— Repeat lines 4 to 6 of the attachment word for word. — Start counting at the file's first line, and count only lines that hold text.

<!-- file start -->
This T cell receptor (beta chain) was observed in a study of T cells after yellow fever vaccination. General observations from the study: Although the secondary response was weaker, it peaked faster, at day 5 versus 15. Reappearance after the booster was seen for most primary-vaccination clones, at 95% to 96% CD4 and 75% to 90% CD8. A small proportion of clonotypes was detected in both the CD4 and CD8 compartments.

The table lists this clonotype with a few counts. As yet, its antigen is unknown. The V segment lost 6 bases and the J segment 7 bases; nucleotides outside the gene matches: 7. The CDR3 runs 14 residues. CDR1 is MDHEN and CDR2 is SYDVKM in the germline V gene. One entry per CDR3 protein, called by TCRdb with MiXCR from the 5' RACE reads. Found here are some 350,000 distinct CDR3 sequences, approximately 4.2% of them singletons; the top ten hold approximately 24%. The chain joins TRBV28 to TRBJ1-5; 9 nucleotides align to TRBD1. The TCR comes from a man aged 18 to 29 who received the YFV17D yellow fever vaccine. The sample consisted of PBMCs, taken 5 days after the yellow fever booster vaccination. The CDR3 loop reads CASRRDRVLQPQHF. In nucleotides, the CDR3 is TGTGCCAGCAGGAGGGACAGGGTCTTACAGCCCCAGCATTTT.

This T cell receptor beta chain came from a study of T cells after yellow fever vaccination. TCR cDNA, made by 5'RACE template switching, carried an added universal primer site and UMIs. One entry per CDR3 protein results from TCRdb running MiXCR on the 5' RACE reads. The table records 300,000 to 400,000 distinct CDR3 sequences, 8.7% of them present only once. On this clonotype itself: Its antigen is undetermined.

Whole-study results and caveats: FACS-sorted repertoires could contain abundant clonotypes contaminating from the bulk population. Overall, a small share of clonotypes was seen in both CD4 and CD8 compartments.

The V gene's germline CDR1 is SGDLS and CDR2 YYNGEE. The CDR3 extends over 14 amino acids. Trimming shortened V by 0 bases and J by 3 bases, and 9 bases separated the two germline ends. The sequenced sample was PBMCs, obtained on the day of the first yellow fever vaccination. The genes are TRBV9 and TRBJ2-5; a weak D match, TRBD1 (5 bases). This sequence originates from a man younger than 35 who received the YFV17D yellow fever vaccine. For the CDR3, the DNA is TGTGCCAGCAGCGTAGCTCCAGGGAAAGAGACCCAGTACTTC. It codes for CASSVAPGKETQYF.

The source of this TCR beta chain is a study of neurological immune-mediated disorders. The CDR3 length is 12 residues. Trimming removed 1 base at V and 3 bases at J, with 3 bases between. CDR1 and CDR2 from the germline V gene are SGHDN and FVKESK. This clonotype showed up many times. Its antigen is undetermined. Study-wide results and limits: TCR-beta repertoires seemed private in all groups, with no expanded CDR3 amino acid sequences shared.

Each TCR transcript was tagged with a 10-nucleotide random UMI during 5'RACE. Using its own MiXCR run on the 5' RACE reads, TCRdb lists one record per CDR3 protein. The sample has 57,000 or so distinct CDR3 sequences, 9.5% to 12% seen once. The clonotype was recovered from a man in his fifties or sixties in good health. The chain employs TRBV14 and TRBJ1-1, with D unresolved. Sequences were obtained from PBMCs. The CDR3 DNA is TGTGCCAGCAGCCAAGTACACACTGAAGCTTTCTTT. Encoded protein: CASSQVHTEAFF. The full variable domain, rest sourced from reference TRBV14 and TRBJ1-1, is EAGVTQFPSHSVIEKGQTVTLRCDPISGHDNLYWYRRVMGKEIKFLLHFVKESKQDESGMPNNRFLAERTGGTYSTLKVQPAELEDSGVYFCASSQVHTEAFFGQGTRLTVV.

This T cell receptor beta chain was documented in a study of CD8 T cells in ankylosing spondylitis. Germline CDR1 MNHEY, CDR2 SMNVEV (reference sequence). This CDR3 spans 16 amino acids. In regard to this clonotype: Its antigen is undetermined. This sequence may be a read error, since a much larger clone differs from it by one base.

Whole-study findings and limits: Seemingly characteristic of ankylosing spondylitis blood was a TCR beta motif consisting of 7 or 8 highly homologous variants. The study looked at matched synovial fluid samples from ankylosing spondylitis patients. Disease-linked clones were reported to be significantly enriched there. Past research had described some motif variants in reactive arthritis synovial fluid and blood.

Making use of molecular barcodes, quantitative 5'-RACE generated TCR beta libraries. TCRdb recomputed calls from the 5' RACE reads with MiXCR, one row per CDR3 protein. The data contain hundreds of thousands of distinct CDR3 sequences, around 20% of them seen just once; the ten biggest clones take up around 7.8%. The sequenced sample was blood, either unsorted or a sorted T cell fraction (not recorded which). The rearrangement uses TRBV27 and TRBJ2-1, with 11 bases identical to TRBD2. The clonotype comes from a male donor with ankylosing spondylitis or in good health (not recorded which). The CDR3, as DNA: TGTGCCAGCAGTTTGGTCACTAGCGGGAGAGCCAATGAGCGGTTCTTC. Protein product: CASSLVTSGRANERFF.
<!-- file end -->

Whole-study results and caveats: FACS-sorted repertoires could contain abundant clonotypes contaminating from the bulk population. Overall, a small share of clonotypes was seen in both CD4 and CD8 compartments.

The V gene's germline CDR1 is SGDLS and CDR2 YYNGEE. The CDR3 extends over 14 amino acids. Trimming shortened V by 0 bases and J by 3 bases, and 9 bases separated the two germline ends. The sequenced sample was PBMCs, obtained on the day of the first yellow fever vaccination. The genes are TRBV9 and TRBJ2-5; a weak D match, TRBD1 (5 bases). This sequence originates from a man younger than 35 who received the YFV17D yellow fever vaccine. For the CDR3, the DNA is TGTGCCAGCAGCGTAGCTCCAGGGAAAGAGACCCAGTACTTC. It codes for CASSVAPGKETQYF.

The source of this TCR beta chain is a study of neurological immune-mediated disorders. The CDR3 length is 12 residues. Trimming removed 1 base at V and 3 bases at J, with 3 bases between. CDR1 and CDR2 from the germline V gene are SGHDN and FVKESK. This clonotype showed up many times. Its antigen is undetermined. Study-wide results and limits: TCR-beta repertoires seemed private in all groups, with no expanded CDR3 amino acid sequences shared.